French art

Posted in J. Paul Getty Museum, Paintings

This Just In: Édouard Manet’s “Spring”

Spring (Jeanne Demarsy) / Manet
Spring (Jeanne Demarsy), 1881, Édouard Manet. Oil on canvas, 29 1/8 x 20 ¼ in. The J. Paul Getty Museum

For Manet, fashion and the femininity were metaphors for the skilled artifice of painting itself. More»

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Posted in Behind the Scenes, Getty Research Institute, Manuscripts and Books, Miscellaneous

What Do Paleographers Do?

paleography_featured

It’s nothing to do with fossils—paleographers are specialists in old handwriting. More»

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Posted in Art, J. Paul Getty Museum, Sculpture and Decorative Arts

What Time Is It? In the Collection, It’s Always 10:10

Wall Clock / Andre-Charles Boulle
Wall Clock, about 1710, attributed to André-Charles Boulle. Gilt bronze veneered with blue painted horn and brass; enameled metal; glass. 2 ft. 4 in. high. The J. Paul Getty Museum, 73.DB.74

For the clocks in the Getty Museum’s collection, time stands eternally still. More»

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Posted in J. Paul Getty Museum, Paintings

Fragonard’s “Fantasy Portrait” of Dashing French Duke on Temporary Loan

François-Henri, Duke of Harcourt / Jean-Honoré Fragonard

A delightfully jaunty visitor has alighted for a long-term visit at the Getty Center: François-Henri, Duke of Harcourt (1726–1802), in a portrait by Fragonard. Dashing in sea-green velvet, with a white ruff and red cape, the duke holds a feathered… More»

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Posted in Behind the Scenes, Education, J. Paul Getty Museum, Sculpture and Decorative Arts

18th-Century Art for the 21st-Century Classroom

Participants at the Getty Museum's Art and Language Arts alumni event - August 11, 2012

Students are often lectured at, asked to receive information and not question what is being said. As a college student, I’ve experienced this first-hand. This summer, I got to explore more creative approaches to learning as part of the team… More»

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Posted in Education, J. Paul Getty Museum, Sculpture and Decorative Arts

A Strange and Wonderful Vase at Family Art Lab

Vase - detail of cast-bronze snails / Jean-Desire Ringel d’Illzach

This summer I’ve been helping to facilitate Family Art Lab, a weekend program at the Getty Center that combines a gallery exploration with hands-on art making in the Museum Courtyard. Through September 2, we’re offering a two-part experience centered around… More»

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Posted in Art, J. Paul Getty Museum, Prints and Drawings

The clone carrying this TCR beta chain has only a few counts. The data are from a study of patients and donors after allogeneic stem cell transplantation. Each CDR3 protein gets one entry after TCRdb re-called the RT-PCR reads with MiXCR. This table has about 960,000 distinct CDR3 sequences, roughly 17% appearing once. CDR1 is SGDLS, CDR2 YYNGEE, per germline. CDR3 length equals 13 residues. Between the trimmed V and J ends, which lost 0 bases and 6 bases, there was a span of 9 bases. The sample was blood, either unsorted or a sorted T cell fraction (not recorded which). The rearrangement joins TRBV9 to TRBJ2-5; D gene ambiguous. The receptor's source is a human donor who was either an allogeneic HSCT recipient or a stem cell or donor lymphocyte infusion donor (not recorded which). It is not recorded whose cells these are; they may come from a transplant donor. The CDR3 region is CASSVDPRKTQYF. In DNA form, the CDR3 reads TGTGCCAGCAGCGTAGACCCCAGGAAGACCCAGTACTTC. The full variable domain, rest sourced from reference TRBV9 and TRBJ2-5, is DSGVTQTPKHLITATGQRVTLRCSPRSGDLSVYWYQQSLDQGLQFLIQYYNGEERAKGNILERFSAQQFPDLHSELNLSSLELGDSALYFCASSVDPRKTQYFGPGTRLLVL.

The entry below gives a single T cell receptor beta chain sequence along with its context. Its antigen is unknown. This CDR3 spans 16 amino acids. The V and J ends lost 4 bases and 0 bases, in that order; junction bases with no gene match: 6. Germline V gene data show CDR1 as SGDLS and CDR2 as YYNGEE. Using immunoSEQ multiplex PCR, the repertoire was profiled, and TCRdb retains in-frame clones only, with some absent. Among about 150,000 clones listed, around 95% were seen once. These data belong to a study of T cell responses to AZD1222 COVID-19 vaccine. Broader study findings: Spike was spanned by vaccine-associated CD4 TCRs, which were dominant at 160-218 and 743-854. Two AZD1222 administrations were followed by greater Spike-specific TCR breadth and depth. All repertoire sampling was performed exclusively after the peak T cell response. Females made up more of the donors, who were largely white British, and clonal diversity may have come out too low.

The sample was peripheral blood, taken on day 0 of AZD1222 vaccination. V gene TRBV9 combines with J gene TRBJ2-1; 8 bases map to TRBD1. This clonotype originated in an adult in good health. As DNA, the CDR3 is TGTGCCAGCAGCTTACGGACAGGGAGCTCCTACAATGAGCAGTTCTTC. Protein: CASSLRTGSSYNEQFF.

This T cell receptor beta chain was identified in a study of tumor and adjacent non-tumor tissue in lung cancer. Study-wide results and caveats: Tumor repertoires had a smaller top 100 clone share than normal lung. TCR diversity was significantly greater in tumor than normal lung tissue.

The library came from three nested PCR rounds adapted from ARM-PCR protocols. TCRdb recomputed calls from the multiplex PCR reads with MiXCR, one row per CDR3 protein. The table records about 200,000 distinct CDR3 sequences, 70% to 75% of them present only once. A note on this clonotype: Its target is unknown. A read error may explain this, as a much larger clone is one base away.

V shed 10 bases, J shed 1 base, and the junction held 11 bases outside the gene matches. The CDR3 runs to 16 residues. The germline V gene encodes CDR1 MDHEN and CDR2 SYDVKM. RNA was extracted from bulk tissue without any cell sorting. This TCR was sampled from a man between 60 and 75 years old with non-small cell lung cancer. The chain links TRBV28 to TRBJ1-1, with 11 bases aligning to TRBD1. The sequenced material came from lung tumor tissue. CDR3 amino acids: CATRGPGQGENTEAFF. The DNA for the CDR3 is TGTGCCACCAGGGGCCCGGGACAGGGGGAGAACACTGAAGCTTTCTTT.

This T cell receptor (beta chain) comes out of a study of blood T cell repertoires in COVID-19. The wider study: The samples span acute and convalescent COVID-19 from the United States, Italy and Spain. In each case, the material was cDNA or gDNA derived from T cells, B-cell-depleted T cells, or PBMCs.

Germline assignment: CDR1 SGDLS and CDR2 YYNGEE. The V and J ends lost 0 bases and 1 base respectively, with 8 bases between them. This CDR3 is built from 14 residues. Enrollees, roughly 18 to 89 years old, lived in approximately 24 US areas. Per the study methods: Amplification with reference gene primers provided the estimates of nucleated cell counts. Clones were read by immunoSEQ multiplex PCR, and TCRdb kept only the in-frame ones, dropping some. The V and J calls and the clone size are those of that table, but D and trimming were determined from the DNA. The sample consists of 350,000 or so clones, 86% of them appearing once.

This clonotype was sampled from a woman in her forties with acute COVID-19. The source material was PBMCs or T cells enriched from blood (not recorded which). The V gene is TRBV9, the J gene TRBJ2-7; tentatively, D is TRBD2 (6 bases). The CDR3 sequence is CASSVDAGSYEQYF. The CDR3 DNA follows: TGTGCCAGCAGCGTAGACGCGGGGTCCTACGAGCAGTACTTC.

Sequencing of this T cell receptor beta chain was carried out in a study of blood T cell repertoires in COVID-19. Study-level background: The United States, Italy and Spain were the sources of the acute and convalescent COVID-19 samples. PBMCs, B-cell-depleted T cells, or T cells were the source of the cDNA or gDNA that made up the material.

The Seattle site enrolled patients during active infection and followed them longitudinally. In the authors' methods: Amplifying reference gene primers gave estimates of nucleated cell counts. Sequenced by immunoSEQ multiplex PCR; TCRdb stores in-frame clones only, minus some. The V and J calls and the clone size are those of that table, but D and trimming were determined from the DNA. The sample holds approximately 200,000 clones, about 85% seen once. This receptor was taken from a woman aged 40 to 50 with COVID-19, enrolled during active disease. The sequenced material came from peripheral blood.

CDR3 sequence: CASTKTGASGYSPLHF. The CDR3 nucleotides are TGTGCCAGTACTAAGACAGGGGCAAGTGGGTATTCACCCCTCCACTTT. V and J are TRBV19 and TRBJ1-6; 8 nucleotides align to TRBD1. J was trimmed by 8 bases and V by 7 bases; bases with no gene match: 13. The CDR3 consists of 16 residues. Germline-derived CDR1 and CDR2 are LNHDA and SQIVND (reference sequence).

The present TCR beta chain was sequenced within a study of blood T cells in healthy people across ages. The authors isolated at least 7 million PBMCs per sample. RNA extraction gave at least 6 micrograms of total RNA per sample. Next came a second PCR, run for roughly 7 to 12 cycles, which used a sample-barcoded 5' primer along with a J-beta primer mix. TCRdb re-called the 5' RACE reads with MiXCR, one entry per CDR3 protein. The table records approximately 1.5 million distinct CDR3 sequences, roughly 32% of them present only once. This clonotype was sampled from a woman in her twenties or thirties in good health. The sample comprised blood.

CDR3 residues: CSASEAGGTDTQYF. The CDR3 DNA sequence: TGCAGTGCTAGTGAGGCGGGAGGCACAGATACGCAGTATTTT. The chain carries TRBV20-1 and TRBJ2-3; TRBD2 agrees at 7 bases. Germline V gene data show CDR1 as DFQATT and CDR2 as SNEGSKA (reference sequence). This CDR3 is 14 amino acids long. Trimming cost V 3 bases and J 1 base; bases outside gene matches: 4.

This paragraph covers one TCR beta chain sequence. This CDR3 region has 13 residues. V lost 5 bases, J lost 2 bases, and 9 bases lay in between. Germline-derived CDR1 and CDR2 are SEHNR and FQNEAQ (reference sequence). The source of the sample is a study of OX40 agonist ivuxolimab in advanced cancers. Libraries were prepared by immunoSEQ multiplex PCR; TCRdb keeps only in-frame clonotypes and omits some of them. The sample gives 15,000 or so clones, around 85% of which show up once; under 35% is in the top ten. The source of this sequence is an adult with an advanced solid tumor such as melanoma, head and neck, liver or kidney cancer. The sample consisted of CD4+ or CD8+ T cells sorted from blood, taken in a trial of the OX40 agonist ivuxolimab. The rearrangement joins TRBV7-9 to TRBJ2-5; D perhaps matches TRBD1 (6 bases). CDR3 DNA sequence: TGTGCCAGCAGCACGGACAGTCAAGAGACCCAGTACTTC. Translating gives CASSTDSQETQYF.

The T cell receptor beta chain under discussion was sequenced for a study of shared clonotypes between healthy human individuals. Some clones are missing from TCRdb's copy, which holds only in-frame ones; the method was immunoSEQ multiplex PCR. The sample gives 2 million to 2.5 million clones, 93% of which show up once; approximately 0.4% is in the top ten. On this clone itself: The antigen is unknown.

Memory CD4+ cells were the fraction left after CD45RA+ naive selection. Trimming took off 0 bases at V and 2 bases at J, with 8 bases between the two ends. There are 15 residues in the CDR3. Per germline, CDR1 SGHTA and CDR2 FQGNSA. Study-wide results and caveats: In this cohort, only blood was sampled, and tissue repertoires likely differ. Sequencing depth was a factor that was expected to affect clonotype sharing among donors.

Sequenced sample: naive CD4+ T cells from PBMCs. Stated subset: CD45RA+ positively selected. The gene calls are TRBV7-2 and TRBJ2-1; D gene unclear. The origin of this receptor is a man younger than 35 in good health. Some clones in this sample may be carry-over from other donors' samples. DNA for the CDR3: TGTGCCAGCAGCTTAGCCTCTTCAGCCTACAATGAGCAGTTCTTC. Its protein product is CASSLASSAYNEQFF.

Fragonard’s “Les Beignets”: How Much Sweeter Can Life Be?

Making Fritters (Les Beignets) / Jean-Honore Fragonard

In this time of uncertainty, art can bring pleasure to the eye, nourishment to the mind, and also solace to the heart. A work that does just this is Jean-Honoré Fragonard’s Making Fritters (Les Beignets), an enchanting drawing from about… More»

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Posted in Art, J. Paul Getty Museum, Paintings

The Italian Comedians Go on View in Elegant Company

The Italian Comedians / Antoine Watteau

The Getty Museum’s most recent painting acquisition, Jean-Antoine Watteau’s The Italian Comedians, is now on view at the Getty Center. It’s installed in Gallery S202 with an array of other 18th-century paintings in the collection, including one by Nicolas Lancret…. More»

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Posted in Art, J. Paul Getty Museum, Paintings

Watteau’s Serious Clown Comes to the Getty

The Italian Comedians in a Park / Antoine Watteau

Antoine Watteau is famous for his theatrical pictures of the 18th-century French megarich at their elegant balls and fêtes galantes. Theater of a different kind figures in The Italian Comedians, a beautiful and poignant painting that has just joined the… More»

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Posted in Education, Sculpture and Decorative Arts

Masterpiece of the Week: A Cabinet That’s Proudly Over the Top

Corner Cabinet / Jacques Dubois

This is not your run-of-the-aristocratic-mill cupboard. J. Paul Getty, who had a passion for French decorative arts, listed this cabinet—our current Masterpiece of the Week—among his eight favorite pieces of furniture in the world. This sumptuous cabinet epitomizes that great… More»

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      gettypubs:

      COBALT

      The histories of many colors are amazing, but cobalt may well have the most brilliant of them all. From the Ming Dynasty to Renaissance Italy, cobalt was a popular glaze for porcelain and other ceramics. Cobalt ink is invisible unless exposed to flame, which turns it a vivid green. In the 17th century, this quality made Europeans believe it was witchcraft, but decades later it was used as a neat trick on fire screens. It wasn’t until 1802 that painters added cobalt to their palette. 

      It is this little tidbit from cobalt’s history that saved master forger Han van Meergeren’s skin after WWII, when he was tried for collaborating with the Nazis. Want to find out how some art history sleuthing and smart science got him a not guilty verdict? Hint: Don’t try to forge a Vermeer with cobalt! 

      Read all about it in The Brilliant History of Color in Art!

      Images, clockwise:

      Glazed earthenware dish with a marchant ship, Italy, about 1510. 

      Glazed earthenware tile floor, Spain, about 1425-50.

      Porcelain lidded vase, China, about 1662-1772.

      All objects from the J. Paul Getty Museum. 

      12/18/14

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